Health Satellite-Account: 9.2% of the GDP were spent on consumption of health goods and services
December 20, 2019 10h00 AM | Last Updated: December 23, 2019 01h51 PM
Expenditure on the final consumption of goods and services in Brazil hit R$ 608.3 billion, corresponding to 9.2% of the GDP. From that total, R$ 253.7 billion (3.9% of the GDP) were relative to government consumption and R$ 354.6 billion (5.4% of the GDP) to household expenditure and non-profit institutions serving households.
Per capita expenditure with the consumption of goods and services, in 2017, was R$ 1,714.6 for households and non-profit institutions serving households and R$ 1,226.8 for the government. Private health services – including appointments with doctors and health insurance, for example – represented the main expenditure of households with health, having reached 3.5% of the GDP (R$ 231.0 billion). In final government expenditure, the main item was public health, with 3.1% of the GDP (R$ 201.6 billion).
The participation of health activities in Gross Value Added amounted to 6.1% (R$ 202.3 billion) in 2010 and reached 7.6% (R$ 429.2 billion) in 2017. The main increase in participation was that of private health services, with a change from 2.1% of the total value added of the economy, in 2010, to 3.0%, in 2017.
The publication Health Satellite Account 2010-2017 systematizes information on consumption and foreign trade of goods and services and on the value added and jobs in health-related activities. See the support material and the complete publication for additional.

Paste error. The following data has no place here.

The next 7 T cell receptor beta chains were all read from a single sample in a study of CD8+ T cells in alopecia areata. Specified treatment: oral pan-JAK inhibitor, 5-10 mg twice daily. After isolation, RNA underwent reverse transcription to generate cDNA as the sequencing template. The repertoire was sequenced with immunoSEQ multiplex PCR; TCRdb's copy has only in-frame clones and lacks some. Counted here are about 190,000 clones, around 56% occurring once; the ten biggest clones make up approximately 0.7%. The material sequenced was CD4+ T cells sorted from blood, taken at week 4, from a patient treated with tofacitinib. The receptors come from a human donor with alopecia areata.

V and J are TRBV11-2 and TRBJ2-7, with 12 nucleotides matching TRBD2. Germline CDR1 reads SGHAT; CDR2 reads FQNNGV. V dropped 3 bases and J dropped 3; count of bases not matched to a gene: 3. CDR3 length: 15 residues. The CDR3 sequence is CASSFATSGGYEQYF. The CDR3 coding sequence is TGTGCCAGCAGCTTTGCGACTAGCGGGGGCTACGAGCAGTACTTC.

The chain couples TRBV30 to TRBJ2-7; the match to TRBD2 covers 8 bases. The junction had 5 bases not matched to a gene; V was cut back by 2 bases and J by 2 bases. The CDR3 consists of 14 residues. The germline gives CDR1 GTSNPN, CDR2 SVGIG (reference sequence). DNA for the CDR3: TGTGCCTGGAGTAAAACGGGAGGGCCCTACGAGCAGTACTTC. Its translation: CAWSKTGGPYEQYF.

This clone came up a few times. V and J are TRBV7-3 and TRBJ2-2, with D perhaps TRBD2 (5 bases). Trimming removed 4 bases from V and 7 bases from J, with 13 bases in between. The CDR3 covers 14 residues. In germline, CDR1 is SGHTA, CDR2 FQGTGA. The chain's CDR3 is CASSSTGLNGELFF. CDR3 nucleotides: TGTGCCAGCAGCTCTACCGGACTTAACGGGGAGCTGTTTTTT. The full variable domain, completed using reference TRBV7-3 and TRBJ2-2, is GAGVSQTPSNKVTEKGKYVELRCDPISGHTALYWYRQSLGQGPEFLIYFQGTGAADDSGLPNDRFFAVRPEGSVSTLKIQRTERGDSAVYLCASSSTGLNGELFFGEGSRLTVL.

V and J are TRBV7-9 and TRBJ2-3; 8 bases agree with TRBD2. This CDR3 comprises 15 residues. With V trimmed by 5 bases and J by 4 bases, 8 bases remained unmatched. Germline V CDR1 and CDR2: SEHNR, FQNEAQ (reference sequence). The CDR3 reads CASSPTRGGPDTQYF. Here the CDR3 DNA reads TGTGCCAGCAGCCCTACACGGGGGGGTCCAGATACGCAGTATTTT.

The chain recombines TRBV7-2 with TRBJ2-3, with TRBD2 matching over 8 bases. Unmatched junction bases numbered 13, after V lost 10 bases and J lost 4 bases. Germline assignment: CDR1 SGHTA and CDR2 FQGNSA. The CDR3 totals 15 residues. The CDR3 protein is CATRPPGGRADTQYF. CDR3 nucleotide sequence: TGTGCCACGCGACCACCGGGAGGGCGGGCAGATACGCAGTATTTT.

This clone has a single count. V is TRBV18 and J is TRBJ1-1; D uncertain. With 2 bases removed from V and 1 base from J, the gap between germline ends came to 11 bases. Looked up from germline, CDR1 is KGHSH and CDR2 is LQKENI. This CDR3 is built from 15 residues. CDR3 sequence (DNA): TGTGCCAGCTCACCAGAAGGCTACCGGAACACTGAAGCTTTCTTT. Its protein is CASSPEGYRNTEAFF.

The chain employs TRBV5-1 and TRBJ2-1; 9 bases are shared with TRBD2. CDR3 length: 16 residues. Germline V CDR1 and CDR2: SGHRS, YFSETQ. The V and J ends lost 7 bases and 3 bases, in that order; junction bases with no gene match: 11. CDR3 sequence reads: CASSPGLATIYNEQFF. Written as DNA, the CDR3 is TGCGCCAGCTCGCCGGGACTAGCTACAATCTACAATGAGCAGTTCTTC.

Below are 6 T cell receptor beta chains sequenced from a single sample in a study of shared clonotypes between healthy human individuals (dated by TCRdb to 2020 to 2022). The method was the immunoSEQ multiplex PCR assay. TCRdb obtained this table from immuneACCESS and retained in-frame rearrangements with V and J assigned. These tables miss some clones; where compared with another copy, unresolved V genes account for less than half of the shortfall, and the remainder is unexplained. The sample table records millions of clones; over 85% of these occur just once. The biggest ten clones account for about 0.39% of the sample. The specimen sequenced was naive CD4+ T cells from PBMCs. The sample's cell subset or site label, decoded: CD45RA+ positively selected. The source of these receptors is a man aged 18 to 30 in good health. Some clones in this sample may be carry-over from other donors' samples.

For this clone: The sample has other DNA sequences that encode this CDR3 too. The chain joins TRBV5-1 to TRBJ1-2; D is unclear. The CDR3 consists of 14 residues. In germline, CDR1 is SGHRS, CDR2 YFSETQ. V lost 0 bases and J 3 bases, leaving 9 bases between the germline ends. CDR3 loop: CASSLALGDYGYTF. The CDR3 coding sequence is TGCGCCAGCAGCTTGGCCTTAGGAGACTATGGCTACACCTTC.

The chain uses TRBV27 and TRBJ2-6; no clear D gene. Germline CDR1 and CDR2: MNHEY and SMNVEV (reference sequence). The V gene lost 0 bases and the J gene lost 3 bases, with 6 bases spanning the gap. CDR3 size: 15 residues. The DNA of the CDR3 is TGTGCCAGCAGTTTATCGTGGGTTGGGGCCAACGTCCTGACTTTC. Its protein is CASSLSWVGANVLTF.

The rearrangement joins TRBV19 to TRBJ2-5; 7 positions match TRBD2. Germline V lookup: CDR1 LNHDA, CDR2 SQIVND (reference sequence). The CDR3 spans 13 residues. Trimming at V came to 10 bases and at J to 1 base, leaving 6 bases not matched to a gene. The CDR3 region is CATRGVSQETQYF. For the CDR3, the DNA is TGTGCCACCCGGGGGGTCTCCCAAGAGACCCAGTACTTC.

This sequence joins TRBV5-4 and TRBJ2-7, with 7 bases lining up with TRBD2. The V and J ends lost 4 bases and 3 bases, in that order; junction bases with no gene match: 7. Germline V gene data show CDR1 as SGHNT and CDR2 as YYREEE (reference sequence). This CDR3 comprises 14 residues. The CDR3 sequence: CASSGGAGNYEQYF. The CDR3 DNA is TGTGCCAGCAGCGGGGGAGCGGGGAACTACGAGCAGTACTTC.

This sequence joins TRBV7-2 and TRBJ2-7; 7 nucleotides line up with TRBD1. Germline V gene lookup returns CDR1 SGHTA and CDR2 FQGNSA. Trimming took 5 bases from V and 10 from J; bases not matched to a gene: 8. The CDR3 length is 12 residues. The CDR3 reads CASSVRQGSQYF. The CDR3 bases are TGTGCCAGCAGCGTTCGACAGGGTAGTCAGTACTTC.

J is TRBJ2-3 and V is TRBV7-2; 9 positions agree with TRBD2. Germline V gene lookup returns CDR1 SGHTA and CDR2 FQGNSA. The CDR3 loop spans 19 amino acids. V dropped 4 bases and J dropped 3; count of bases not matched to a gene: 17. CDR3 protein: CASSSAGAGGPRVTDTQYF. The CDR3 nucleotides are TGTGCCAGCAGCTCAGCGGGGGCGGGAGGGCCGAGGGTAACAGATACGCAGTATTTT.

Between 2010 and 2017, participation in the consumption of goods and services increased from 8.0% to 9.2% of the GDP
In 2017, the final consumption of goods and serviced in Brazil amounted to R$ 608,3 billion. From that total, government consumption expenditure amounted to R$ 253.7 billion (3.9% of the GDP), which is equivalent to R$ 1,226.8 per capita, and expenditure from households and non-profit institutions serving households (ISFLSF, in Portuguese), to R$ 354,6 billion (5.4% do PIB), which is equivalent to R$ 1,714.6 per capita.
Between 2010 and 2017, the participation of consumption of goods and services in the economy increased from 8.0% to 9.2%. That was most significant in the end of the period, confirming that at times of retrogression or reduced economic increase, consumption of goods and services tends to grow to a lower extent than other products and services.
Consumption of goods and services increased between 2010 and 2015. In 2016, nevertheless, there was decrease in volume (-1.5%), although in current values expenditure increased 6.8%. In 2017, the increase in volume was 0.6%, being 4.3% up in current values.
Government expenditure on goods and services accounted for 19.2% of final government consumption expenditure in 2017
In 2017, health services and medicines paid by the government accounted for 19.2% of the total goods and services provided to the population, which include health services, education and public administration.
In terms of government expenditure on health, the main item was public health, which represented 79.5% (R$ 201, billion) of the total government expenditure on health. The expenditure on private health services (those acquired from private establishments) corresponded to 17.2% (R$ 43,6 billion), and on medicines, to 3.3% (8.4 billion) of the total.